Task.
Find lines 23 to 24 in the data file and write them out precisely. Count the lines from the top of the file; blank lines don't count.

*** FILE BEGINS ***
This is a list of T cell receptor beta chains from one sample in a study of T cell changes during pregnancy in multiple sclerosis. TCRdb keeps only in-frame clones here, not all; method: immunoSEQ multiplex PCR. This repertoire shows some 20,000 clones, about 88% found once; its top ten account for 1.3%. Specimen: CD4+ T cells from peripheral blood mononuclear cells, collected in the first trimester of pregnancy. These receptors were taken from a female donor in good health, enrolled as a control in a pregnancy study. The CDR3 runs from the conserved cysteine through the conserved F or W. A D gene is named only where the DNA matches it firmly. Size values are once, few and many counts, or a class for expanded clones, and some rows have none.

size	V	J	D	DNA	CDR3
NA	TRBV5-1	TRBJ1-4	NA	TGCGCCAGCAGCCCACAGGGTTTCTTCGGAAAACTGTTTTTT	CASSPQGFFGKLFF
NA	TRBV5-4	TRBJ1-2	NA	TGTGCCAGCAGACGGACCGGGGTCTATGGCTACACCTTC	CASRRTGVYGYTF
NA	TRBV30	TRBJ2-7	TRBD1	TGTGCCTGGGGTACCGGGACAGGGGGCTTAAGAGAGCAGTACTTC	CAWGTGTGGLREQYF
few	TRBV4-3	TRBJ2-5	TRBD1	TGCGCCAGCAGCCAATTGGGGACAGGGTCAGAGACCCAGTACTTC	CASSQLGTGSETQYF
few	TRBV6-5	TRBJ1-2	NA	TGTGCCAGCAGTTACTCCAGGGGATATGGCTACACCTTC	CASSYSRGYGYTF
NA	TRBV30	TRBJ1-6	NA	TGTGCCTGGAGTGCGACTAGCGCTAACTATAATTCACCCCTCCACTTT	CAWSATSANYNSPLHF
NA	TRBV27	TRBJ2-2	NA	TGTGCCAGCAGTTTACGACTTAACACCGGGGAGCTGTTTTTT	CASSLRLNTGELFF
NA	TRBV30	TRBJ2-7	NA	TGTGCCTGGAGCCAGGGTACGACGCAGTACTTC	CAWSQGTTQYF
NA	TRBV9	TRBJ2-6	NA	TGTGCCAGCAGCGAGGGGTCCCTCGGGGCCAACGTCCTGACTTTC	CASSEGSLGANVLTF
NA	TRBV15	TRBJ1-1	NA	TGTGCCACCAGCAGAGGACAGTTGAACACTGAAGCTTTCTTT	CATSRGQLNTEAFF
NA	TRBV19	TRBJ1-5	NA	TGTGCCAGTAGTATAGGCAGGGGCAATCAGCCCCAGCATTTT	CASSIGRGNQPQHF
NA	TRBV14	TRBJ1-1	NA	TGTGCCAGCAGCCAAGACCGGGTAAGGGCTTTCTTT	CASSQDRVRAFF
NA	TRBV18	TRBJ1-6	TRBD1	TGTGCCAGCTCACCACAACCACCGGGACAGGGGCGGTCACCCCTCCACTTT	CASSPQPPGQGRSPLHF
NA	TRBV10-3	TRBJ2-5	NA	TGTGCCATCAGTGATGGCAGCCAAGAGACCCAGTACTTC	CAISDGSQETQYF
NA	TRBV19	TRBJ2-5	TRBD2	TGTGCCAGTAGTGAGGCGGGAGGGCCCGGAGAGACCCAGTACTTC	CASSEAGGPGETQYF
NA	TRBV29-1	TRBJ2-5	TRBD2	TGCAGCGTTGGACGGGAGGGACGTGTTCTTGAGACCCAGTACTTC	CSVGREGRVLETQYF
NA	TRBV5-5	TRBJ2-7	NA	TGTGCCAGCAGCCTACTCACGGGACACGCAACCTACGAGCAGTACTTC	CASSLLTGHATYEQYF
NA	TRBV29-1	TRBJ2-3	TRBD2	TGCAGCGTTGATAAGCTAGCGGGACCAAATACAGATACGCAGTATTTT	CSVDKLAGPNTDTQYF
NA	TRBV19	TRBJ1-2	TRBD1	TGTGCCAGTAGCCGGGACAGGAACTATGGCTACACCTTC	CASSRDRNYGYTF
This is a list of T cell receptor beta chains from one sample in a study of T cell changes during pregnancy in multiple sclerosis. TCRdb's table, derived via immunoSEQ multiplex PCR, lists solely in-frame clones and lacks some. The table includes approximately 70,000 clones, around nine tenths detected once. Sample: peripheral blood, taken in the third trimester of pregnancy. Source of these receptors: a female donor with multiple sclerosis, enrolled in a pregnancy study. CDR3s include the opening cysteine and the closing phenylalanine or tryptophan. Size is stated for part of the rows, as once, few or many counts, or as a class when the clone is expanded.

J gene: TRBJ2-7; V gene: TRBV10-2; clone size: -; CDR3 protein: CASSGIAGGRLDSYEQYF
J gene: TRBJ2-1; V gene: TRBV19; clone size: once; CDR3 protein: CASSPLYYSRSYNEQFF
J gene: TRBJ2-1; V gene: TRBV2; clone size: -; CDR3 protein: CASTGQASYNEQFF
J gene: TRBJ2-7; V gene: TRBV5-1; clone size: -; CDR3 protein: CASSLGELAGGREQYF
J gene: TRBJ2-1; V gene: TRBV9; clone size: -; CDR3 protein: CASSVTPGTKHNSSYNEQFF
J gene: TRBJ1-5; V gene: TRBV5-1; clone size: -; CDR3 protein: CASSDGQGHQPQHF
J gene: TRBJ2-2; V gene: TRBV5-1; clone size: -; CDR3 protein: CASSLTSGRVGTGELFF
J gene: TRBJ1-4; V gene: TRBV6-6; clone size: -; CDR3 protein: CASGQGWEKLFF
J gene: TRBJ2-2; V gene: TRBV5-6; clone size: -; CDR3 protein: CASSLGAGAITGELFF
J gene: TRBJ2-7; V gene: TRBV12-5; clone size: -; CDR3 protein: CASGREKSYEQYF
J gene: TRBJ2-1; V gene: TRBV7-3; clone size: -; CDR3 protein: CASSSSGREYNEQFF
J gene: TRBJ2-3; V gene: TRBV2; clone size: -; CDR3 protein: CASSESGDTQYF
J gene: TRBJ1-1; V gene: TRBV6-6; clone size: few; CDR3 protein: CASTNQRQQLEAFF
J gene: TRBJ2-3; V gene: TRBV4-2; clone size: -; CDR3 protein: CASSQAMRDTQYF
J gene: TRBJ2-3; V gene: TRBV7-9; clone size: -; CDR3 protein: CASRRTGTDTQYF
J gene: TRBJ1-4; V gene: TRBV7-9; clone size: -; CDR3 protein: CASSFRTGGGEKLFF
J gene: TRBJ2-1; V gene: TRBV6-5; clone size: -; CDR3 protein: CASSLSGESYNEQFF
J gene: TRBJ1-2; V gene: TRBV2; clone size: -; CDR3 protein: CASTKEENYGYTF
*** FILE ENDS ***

J gene: TRBJ2-7; V gene: TRBV10-2; clone size: -; CDR3 protein: CASSGIAGGRLDSYEQYF
J gene: TRBJ2-1; V gene: TRBV19; clone size: once; CDR3 protein: CASSPLYYSRSYNEQFF